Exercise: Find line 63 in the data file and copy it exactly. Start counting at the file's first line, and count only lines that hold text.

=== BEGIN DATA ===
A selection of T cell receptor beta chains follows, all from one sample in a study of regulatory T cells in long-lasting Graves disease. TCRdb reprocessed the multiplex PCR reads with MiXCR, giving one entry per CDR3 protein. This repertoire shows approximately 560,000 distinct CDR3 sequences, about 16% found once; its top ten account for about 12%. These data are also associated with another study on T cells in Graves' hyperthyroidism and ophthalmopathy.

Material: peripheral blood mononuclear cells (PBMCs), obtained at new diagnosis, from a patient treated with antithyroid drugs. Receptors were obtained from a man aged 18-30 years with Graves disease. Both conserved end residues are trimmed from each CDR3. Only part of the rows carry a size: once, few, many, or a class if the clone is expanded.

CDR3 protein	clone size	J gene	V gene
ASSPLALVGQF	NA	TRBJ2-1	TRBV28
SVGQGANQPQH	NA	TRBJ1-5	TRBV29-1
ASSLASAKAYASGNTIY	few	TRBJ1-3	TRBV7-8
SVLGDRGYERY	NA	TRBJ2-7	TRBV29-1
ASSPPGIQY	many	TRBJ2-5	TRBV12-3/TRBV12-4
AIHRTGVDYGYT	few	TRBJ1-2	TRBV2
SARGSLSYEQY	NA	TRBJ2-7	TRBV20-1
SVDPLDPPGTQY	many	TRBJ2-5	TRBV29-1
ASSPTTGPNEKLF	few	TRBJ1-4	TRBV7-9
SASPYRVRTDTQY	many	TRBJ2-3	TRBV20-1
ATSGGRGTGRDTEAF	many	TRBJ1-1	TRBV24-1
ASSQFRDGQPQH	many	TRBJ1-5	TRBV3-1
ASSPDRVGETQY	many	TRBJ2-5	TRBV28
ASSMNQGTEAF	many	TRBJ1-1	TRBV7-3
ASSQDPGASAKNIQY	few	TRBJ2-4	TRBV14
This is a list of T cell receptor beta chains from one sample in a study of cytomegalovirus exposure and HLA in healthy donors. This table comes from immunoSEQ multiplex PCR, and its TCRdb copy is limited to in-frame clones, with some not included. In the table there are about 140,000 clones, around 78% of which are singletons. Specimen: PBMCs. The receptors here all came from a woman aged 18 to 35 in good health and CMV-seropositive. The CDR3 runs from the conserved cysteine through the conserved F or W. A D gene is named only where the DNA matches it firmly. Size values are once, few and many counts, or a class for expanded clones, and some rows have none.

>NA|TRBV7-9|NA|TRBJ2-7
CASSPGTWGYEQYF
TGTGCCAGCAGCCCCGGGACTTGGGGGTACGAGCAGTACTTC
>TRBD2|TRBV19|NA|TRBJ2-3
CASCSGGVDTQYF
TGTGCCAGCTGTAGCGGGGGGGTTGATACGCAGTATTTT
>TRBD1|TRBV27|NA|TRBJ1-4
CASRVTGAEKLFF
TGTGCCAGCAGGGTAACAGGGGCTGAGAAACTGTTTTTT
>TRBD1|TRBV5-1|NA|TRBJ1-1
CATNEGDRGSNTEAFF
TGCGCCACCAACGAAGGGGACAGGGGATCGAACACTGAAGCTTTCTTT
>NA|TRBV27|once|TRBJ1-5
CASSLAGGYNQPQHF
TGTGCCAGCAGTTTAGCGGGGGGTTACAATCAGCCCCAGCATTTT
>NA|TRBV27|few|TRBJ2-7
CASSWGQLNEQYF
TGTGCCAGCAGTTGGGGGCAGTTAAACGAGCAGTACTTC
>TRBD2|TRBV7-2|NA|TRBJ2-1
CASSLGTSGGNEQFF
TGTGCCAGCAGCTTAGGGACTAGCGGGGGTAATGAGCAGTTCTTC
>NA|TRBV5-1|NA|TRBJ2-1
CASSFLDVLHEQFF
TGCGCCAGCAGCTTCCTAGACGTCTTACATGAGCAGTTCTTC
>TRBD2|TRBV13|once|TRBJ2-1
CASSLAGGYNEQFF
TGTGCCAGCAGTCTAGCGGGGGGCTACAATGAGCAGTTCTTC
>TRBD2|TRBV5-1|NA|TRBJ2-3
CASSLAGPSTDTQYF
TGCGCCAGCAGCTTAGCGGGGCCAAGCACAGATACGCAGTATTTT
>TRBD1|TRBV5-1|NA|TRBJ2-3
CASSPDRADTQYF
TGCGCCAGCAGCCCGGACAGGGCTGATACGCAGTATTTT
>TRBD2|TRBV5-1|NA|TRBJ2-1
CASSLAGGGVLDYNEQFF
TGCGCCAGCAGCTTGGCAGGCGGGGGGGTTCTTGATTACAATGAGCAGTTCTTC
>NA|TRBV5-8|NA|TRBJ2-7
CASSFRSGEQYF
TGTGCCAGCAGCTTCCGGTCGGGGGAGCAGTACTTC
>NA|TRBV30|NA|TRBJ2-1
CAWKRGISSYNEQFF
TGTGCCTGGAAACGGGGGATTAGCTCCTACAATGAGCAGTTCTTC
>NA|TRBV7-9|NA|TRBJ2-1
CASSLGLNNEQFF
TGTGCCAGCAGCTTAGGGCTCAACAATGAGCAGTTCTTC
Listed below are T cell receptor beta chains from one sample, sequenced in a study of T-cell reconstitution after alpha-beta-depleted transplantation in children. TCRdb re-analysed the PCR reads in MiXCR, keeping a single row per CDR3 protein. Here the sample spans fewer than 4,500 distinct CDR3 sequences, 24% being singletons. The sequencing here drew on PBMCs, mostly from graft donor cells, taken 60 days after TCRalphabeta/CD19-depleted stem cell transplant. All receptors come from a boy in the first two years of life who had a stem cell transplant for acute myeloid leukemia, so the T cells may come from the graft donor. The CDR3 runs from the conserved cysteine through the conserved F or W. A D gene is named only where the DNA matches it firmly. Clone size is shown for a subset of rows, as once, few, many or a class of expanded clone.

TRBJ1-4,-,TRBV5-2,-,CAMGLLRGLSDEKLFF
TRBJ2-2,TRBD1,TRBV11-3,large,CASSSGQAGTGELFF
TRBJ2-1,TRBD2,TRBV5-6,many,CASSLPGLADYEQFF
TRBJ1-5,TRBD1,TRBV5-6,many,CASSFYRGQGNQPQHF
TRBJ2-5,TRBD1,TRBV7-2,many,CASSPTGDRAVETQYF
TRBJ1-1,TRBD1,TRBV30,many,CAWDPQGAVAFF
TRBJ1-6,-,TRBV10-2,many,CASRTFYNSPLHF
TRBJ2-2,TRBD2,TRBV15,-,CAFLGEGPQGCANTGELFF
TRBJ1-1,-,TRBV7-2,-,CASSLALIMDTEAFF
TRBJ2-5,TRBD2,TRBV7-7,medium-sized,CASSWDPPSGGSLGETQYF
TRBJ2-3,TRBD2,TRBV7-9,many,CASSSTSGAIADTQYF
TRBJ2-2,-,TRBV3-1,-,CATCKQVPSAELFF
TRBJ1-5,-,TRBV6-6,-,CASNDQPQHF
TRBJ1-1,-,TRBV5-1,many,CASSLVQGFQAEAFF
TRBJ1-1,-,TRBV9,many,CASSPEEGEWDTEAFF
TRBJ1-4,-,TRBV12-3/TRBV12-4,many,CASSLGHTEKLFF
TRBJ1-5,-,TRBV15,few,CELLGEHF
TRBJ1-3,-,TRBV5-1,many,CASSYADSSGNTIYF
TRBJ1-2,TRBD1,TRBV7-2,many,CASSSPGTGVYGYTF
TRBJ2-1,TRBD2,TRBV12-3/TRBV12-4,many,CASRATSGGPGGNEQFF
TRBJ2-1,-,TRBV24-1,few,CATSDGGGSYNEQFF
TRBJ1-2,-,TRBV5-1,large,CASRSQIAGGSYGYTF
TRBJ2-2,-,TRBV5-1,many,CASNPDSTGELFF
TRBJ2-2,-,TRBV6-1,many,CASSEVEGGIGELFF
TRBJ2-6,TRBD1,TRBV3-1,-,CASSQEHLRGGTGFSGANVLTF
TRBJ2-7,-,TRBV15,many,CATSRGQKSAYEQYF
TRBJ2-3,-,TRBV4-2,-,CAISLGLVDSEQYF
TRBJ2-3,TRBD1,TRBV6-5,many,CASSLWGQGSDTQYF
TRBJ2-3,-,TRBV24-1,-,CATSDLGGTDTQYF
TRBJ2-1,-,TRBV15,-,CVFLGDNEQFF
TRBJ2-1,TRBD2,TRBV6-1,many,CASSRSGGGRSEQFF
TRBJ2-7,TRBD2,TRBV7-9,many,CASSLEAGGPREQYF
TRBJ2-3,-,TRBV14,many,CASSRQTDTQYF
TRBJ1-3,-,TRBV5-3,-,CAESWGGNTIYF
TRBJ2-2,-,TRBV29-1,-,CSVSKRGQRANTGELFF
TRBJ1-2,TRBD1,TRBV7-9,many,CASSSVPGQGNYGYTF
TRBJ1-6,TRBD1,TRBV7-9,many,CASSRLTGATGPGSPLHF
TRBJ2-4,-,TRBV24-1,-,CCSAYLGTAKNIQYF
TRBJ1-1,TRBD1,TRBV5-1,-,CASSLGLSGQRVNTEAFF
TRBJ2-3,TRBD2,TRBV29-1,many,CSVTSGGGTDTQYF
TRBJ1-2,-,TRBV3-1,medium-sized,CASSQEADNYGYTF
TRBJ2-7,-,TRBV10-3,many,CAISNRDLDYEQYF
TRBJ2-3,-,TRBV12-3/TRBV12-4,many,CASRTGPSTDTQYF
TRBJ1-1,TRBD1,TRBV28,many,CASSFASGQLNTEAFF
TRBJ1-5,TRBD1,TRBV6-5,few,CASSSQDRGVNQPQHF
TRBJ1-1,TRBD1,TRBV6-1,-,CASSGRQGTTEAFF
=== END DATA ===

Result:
CASSLGLNNEQFF